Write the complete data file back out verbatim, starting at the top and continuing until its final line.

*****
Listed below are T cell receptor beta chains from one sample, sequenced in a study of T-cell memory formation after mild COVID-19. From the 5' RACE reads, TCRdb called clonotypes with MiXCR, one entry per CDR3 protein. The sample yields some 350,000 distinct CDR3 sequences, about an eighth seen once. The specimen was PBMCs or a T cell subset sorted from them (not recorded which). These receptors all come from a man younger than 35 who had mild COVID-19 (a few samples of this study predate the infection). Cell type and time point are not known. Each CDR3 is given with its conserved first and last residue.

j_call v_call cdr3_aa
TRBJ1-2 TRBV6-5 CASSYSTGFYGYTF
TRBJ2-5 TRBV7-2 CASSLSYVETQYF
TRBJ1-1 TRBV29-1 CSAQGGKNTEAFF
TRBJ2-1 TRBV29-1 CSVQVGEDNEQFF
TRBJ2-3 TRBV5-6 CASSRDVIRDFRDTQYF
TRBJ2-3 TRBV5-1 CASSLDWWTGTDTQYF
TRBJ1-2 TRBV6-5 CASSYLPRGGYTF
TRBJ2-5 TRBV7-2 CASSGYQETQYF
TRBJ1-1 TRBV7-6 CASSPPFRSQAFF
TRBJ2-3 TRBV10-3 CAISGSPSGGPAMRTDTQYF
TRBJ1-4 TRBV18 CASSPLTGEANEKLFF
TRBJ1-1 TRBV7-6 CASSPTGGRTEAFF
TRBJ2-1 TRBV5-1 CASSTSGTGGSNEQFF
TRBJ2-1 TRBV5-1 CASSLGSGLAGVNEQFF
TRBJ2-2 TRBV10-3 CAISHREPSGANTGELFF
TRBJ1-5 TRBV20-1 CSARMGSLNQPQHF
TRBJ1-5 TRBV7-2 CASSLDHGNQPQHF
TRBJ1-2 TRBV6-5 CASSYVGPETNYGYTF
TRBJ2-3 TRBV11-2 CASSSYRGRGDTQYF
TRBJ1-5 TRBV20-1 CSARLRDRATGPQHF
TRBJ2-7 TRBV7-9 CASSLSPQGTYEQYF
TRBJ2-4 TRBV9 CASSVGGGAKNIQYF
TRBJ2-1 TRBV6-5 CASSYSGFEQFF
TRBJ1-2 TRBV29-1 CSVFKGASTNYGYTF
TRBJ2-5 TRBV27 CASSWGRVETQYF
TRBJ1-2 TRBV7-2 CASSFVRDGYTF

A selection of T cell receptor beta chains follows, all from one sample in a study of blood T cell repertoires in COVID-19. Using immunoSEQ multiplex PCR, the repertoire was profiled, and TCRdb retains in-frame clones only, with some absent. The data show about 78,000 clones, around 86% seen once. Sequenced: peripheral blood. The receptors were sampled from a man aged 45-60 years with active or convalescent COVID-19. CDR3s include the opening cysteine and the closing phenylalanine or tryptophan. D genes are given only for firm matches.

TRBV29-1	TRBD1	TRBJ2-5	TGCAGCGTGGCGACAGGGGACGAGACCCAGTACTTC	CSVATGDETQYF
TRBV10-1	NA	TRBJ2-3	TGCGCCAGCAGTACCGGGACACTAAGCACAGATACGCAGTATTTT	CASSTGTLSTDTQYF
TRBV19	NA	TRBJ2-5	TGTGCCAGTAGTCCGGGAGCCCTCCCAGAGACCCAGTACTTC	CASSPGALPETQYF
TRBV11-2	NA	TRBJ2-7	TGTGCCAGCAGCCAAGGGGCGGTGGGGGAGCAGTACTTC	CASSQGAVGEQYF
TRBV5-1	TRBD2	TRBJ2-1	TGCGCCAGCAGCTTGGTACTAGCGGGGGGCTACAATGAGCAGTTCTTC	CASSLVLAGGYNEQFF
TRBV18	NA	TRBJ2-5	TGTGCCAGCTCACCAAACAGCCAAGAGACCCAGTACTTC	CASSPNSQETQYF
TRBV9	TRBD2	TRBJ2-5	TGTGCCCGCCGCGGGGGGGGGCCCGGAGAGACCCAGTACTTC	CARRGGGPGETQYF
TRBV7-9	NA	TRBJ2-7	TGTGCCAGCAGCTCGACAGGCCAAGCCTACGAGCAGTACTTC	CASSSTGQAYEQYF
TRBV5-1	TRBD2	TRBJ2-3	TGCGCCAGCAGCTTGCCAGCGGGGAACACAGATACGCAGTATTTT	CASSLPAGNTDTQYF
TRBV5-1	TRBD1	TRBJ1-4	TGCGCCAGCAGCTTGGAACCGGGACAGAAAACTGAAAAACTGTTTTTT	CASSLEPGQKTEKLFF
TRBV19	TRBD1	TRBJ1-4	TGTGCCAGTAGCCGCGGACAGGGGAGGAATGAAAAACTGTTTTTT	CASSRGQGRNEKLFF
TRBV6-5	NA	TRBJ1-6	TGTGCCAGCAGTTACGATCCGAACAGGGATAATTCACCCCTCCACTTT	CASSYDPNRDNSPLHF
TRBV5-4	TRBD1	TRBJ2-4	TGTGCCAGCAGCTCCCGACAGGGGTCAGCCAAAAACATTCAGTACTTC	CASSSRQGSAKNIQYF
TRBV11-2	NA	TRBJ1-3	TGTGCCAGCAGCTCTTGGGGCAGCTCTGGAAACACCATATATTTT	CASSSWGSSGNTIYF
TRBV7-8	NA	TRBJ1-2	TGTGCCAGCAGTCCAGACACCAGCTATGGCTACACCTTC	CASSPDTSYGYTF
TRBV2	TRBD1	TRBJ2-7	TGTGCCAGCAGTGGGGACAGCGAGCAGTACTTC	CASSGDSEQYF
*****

Listed below are T cell receptor beta chains from one sample, sequenced in a study of T-cell memory formation after mild COVID-19. From the 5' RACE reads, TCRdb called clonotypes with MiXCR, one entry per CDR3 protein. The sample yields some 350,000 distinct CDR3 sequences, about an eighth seen once. The specimen was PBMCs or a T cell subset sorted from them (not recorded which). These receptors all come from a man younger than 35 who had mild COVID-19 (a few samples of this study predate the infection). Cell type and time point are not known. Each CDR3 is given with its conserved first and last residue.

j_call v_call cdr3_aa
TRBJ1-2 TRBV6-5 CASSYSTGFYGYTF
TRBJ2-5 TRBV7-2 CASSLSYVETQYF
TRBJ1-1 TRBV29-1 CSAQGGKNTEAFF
TRBJ2-1 TRBV29-1 CSVQVGEDNEQFF
TRBJ2-3 TRBV5-6 CASSRDVIRDFRDTQYF
TRBJ2-3 TRBV5-1 CASSLDWWTGTDTQYF
TRBJ1-2 TRBV6-5 CASSYLPRGGYTF
TRBJ2-5 TRBV7-2 CASSGYQETQYF
TRBJ1-1 TRBV7-6 CASSPPFRSQAFF
TRBJ2-3 TRBV10-3 CAISGSPSGGPAMRTDTQYF
TRBJ1-4 TRBV18 CASSPLTGEANEKLFF
TRBJ1-1 TRBV7-6 CASSPTGGRTEAFF
TRBJ2-1 TRBV5-1 CASSTSGTGGSNEQFF
TRBJ2-1 TRBV5-1 CASSLGSGLAGVNEQFF
TRBJ2-2 TRBV10-3 CAISHREPSGANTGELFF
TRBJ1-5 TRBV20-1 CSARMGSLNQPQHF
TRBJ1-5 TRBV7-2 CASSLDHGNQPQHF
TRBJ1-2 TRBV6-5 CASSYVGPETNYGYTF
TRBJ2-3 TRBV11-2 CASSSYRGRGDTQYF
TRBJ1-5 TRBV20-1 CSARLRDRATGPQHF
TRBJ2-7 TRBV7-9 CASSLSPQGTYEQYF
TRBJ2-4 TRBV9 CASSVGGGAKNIQYF
TRBJ2-1 TRBV6-5 CASSYSGFEQFF
TRBJ1-2 TRBV29-1 CSVFKGASTNYGYTF
TRBJ2-5 TRBV27 CASSWGRVETQYF
TRBJ1-2 TRBV7-2 CASSFVRDGYTF

A selection of T cell receptor beta chains follows, all from one sample in a study of blood T cell repertoires in COVID-19. Using immunoSEQ multiplex PCR, the repertoire was profiled, and TCRdb retains in-frame clones only, with some absent. The data show about 78,000 clones, around 86% seen once. Sequenced: peripheral blood. The receptors were sampled from a man aged 45-60 years with active or convalescent COVID-19. CDR3s include the opening cysteine and the closing phenylalanine or tryptophan. D genes are given only for firm matches.

TRBV29-1	TRBD1	TRBJ2-5	TGCAGCGTGGCGACAGGGGACGAGACCCAGTACTTC	CSVATGDETQYF
TRBV10-1	NA	TRBJ2-3	TGCGCCAGCAGTACCGGGACACTAAGCACAGATACGCAGTATTTT	CASSTGTLSTDTQYF
TRBV19	NA	TRBJ2-5	TGTGCCAGTAGTCCGGGAGCCCTCCCAGAGACCCAGTACTTC	CASSPGALPETQYF
TRBV11-2	NA	TRBJ2-7	TGTGCCAGCAGCCAAGGGGCGGTGGGGGAGCAGTACTTC	CASSQGAVGEQYF
TRBV5-1	TRBD2	TRBJ2-1	TGCGCCAGCAGCTTGGTACTAGCGGGGGGCTACAATGAGCAGTTCTTC	CASSLVLAGGYNEQFF
TRBV18	NA	TRBJ2-5	TGTGCCAGCTCACCAAACAGCCAAGAGACCCAGTACTTC	CASSPNSQETQYF
TRBV9	TRBD2	TRBJ2-5	TGTGCCCGCCGCGGGGGGGGGCCCGGAGAGACCCAGTACTTC	CARRGGGPGETQYF
TRBV7-9	NA	TRBJ2-7	TGTGCCAGCAGCTCGACAGGCCAAGCCTACGAGCAGTACTTC	CASSSTGQAYEQYF
TRBV5-1	TRBD2	TRBJ2-3	TGCGCCAGCAGCTTGCCAGCGGGGAACACAGATACGCAGTATTTT	CASSLPAGNTDTQYF
TRBV5-1	TRBD1	TRBJ1-4	TGCGCCAGCAGCTTGGAACCGGGACAGAAAACTGAAAAACTGTTTTTT	CASSLEPGQKTEKLFF
TRBV19	TRBD1	TRBJ1-4	TGTGCCAGTAGCCGCGGACAGGGGAGGAATGAAAAACTGTTTTTT	CASSRGQGRNEKLFF
TRBV6-5	NA	TRBJ1-6	TGTGCCAGCAGTTACGATCCGAACAGGGATAATTCACCCCTCCACTTT	CASSYDPNRDNSPLHF
TRBV5-4	TRBD1	TRBJ2-4	TGTGCCAGCAGCTCCCGACAGGGGTCAGCCAAAAACATTCAGTACTTC	CASSSRQGSAKNIQYF
TRBV11-2	NA	TRBJ1-3	TGTGCCAGCAGCTCTTGGGGCAGCTCTGGAAACACCATATATTTT	CASSSWGSSGNTIYF
TRBV7-8	NA	TRBJ1-2	TGTGCCAGCAGTCCAGACACCAGCTATGGCTACACCTTC	CASSPDTSYGYTF
TRBV2	TRBD1	TRBJ2-7	TGTGCCAGCAGTGGGGACAGCGAGCAGTACTTC	CASSGDSEQYF